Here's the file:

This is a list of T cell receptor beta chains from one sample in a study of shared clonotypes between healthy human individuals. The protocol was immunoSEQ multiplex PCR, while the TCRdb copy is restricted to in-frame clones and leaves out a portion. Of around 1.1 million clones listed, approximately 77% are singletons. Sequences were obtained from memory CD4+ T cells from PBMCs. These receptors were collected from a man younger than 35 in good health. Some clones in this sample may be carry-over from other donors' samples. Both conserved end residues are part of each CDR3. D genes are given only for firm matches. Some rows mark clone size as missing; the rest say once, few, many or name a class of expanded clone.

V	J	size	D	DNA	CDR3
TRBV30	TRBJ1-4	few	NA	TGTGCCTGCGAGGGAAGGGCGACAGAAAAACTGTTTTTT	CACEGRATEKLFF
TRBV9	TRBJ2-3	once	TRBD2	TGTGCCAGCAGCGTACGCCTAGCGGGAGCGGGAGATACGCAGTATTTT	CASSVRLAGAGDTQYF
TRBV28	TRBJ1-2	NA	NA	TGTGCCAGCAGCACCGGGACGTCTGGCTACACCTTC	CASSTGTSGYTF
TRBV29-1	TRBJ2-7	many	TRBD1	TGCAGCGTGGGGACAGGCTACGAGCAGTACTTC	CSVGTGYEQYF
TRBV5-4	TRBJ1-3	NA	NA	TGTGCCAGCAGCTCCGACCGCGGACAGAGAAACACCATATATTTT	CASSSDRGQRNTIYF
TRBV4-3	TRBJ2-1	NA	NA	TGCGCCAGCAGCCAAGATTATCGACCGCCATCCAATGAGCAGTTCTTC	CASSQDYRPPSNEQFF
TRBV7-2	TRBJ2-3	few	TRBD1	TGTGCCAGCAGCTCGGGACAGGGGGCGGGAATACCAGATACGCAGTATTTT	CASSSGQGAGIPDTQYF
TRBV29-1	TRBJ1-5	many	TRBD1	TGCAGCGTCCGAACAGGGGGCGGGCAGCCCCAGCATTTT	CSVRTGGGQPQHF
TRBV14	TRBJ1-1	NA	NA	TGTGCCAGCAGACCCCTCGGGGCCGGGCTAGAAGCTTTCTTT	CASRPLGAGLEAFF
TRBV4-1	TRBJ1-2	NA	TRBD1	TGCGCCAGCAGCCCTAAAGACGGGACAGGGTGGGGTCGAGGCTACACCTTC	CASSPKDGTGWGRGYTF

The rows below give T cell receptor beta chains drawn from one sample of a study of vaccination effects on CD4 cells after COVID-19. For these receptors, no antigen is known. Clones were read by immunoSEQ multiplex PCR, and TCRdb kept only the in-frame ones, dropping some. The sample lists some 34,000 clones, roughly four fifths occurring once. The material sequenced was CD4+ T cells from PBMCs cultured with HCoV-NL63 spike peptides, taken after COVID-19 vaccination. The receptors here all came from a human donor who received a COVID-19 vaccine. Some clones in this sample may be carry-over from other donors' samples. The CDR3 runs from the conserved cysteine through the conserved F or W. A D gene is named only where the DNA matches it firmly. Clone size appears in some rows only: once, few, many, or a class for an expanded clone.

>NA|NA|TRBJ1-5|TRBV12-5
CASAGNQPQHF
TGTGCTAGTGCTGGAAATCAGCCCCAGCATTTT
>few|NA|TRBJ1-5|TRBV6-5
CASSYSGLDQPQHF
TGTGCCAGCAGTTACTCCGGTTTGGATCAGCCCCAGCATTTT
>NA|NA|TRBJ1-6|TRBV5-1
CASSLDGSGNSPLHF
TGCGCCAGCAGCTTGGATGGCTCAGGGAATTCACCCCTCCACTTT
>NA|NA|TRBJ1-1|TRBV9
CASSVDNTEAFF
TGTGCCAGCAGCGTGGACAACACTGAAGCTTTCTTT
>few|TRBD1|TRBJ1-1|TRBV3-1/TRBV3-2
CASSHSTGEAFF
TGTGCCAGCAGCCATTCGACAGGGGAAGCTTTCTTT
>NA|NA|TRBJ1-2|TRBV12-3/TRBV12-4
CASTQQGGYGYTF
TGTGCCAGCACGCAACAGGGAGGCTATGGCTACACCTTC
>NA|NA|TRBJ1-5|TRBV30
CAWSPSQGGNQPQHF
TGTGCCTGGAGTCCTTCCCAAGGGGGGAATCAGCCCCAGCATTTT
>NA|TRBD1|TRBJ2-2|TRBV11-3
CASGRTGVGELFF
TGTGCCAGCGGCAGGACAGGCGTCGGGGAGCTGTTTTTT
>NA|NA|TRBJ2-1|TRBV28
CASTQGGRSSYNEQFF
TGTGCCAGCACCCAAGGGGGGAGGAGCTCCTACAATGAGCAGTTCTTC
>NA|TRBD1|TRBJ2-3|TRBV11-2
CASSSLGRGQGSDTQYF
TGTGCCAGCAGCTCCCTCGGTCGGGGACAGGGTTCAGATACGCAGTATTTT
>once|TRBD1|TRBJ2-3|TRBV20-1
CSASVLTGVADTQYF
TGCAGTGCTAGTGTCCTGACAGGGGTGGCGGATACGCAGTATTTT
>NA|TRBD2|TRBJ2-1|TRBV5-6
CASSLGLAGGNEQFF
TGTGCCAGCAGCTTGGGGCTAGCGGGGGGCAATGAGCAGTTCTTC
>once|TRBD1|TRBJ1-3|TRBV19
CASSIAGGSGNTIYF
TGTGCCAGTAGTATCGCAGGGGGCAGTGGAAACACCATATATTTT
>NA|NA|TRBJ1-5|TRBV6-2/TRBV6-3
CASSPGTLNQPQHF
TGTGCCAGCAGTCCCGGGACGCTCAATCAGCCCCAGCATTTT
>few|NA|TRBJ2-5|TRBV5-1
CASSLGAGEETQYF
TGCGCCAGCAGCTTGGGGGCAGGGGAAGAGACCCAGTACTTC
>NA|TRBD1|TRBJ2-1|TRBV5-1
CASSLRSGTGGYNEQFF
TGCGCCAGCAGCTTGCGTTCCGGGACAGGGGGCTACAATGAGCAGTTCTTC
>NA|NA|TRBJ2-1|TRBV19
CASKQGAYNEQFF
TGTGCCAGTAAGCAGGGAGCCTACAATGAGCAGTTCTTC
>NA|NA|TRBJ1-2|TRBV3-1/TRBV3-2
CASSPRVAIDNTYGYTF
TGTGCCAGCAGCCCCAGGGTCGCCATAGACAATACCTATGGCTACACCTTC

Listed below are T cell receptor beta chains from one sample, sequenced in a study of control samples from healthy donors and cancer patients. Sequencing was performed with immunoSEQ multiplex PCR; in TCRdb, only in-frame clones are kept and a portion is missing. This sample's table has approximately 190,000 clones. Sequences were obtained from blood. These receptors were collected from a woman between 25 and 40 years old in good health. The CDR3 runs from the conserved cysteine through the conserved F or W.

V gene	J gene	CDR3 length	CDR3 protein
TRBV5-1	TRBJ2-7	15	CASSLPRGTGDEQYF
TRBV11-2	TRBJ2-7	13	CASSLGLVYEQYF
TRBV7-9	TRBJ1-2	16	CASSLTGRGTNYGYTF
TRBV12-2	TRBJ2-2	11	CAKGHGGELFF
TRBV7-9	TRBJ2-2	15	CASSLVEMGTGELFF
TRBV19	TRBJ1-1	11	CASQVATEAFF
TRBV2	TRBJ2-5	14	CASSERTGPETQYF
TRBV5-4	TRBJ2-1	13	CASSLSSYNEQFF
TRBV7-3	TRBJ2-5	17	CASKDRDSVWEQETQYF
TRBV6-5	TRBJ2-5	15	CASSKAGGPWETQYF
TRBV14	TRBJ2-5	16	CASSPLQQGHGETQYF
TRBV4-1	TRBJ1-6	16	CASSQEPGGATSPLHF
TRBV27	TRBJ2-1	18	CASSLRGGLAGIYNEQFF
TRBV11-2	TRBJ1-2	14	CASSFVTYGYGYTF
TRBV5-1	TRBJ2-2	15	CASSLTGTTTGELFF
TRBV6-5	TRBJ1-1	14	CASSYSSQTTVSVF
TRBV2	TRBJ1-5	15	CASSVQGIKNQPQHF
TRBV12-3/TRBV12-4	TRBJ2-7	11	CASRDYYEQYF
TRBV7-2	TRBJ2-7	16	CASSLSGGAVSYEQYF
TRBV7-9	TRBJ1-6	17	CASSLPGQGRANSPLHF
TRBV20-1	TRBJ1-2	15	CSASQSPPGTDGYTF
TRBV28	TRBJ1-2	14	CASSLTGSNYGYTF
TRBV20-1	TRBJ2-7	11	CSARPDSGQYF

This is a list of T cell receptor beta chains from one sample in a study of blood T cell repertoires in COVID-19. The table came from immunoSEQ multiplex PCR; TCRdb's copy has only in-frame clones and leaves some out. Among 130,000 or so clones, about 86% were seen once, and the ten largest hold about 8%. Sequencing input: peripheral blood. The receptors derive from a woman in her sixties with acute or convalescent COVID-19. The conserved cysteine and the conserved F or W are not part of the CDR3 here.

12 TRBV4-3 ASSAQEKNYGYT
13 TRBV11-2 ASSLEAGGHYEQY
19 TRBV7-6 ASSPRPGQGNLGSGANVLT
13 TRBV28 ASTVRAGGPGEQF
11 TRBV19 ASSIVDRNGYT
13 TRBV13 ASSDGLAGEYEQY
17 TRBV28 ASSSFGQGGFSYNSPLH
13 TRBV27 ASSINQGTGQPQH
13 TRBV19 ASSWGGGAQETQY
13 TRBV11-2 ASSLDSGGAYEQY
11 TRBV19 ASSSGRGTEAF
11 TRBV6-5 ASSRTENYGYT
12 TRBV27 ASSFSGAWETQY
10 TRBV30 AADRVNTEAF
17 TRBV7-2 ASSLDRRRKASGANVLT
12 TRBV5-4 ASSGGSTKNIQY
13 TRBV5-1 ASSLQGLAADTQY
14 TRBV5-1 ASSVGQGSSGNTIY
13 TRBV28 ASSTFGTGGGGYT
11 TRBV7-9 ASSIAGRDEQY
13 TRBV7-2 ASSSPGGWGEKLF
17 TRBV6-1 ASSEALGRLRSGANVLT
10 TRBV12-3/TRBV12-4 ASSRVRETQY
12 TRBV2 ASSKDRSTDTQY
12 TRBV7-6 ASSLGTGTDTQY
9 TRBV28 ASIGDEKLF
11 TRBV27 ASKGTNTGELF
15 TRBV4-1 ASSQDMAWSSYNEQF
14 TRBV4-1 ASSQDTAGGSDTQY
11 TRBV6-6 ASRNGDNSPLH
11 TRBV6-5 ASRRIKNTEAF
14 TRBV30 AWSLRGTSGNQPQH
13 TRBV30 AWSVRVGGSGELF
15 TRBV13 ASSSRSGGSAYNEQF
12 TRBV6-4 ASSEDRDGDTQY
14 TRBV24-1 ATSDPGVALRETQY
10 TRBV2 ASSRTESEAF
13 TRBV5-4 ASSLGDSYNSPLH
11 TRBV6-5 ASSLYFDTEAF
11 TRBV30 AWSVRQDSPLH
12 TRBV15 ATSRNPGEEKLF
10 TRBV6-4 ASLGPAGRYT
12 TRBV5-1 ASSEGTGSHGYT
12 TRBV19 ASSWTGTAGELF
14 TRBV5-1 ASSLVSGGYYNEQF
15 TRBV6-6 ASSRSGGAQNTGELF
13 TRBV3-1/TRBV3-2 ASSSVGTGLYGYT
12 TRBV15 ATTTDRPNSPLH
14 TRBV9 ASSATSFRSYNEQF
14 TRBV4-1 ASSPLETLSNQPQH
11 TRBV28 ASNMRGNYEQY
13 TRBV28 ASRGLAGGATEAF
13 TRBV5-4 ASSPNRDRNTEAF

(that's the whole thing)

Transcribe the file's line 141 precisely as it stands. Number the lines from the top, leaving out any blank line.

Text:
12 TRBV15 ATTTDRPNSPLH